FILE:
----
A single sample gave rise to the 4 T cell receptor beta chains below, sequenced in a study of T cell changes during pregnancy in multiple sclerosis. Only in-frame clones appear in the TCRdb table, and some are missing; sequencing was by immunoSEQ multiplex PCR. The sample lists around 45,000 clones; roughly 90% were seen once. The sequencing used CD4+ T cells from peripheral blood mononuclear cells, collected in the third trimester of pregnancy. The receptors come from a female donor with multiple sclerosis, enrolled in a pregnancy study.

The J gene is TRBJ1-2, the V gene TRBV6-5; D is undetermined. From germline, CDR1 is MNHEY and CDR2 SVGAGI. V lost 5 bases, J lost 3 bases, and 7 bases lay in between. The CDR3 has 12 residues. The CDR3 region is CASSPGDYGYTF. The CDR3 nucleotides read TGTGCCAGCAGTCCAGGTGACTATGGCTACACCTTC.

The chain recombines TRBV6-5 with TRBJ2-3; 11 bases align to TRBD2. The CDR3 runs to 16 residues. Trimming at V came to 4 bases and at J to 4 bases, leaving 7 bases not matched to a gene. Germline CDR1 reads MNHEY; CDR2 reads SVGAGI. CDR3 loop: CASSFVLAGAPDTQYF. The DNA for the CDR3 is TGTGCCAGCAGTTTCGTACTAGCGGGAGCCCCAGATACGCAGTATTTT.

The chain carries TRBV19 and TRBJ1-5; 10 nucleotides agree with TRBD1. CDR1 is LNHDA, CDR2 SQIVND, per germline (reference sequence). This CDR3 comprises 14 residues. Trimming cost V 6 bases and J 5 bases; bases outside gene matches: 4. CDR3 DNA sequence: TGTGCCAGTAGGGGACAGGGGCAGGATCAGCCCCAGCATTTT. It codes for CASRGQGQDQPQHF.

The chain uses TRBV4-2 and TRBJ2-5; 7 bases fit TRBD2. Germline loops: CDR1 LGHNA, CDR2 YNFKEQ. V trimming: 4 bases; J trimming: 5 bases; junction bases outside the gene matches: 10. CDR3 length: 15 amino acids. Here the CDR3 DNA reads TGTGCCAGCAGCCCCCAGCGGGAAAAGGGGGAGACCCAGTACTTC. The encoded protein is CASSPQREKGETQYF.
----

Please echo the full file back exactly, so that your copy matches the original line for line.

A single sample gave rise to the 4 T cell receptor beta chains below, sequenced in a study of T cell changes during pregnancy in multiple sclerosis. Only in-frame clones appear in the TCRdb table, and some are missing; sequencing was by immunoSEQ multiplex PCR. The sample lists around 45,000 clones; roughly 90% were seen once. The sequencing used CD4+ T cells from peripheral blood mononuclear cells, collected in the third trimester of pregnancy. The receptors come from a female donor with multiple sclerosis, enrolled in a pregnancy study.

The J gene is TRBJ1-2, the V gene TRBV6-5; D is undetermined. From germline, CDR1 is MNHEY and CDR2 SVGAGI. V lost 5 bases, J lost 3 bases, and 7 bases lay in between. The CDR3 has 12 residues. The CDR3 region is CASSPGDYGYTF. The CDR3 nucleotides read TGTGCCAGCAGTCCAGGTGACTATGGCTACACCTTC.

The chain recombines TRBV6-5 with TRBJ2-3; 11 bases align to TRBD2. The CDR3 runs to 16 residues. Trimming at V came to 4 bases and at J to 4 bases, leaving 7 bases not matched to a gene. Germline CDR1 reads MNHEY; CDR2 reads SVGAGI. CDR3 loop: CASSFVLAGAPDTQYF. The DNA for the CDR3 is TGTGCCAGCAGTTTCGTACTAGCGGGAGCCCCAGATACGCAGTATTTT.

The chain carries TRBV19 and TRBJ1-5; 10 nucleotides agree with TRBD1. CDR1 is LNHDA, CDR2 SQIVND, per germline (reference sequence). This CDR3 comprises 14 residues. Trimming cost V 6 bases and J 5 bases; bases outside gene matches: 4. CDR3 DNA sequence: TGTGCCAGTAGGGGACAGGGGCAGGATCAGCCCCAGCATTTT. It codes for CASRGQGQDQPQHF.

The chain uses TRBV4-2 and TRBJ2-5; 7 bases fit TRBD2. Germline loops: CDR1 LGHNA, CDR2 YNFKEQ. V trimming: 4 bases; J trimming: 5 bases; junction bases outside the gene matches: 10. CDR3 length: 15 amino acids. Here the CDR3 DNA reads TGTGCCAGCAGCCCCCAGCGGGAAAAGGGGGAGACCCAGTACTTC. The encoded protein is CASSPQREKGETQYF.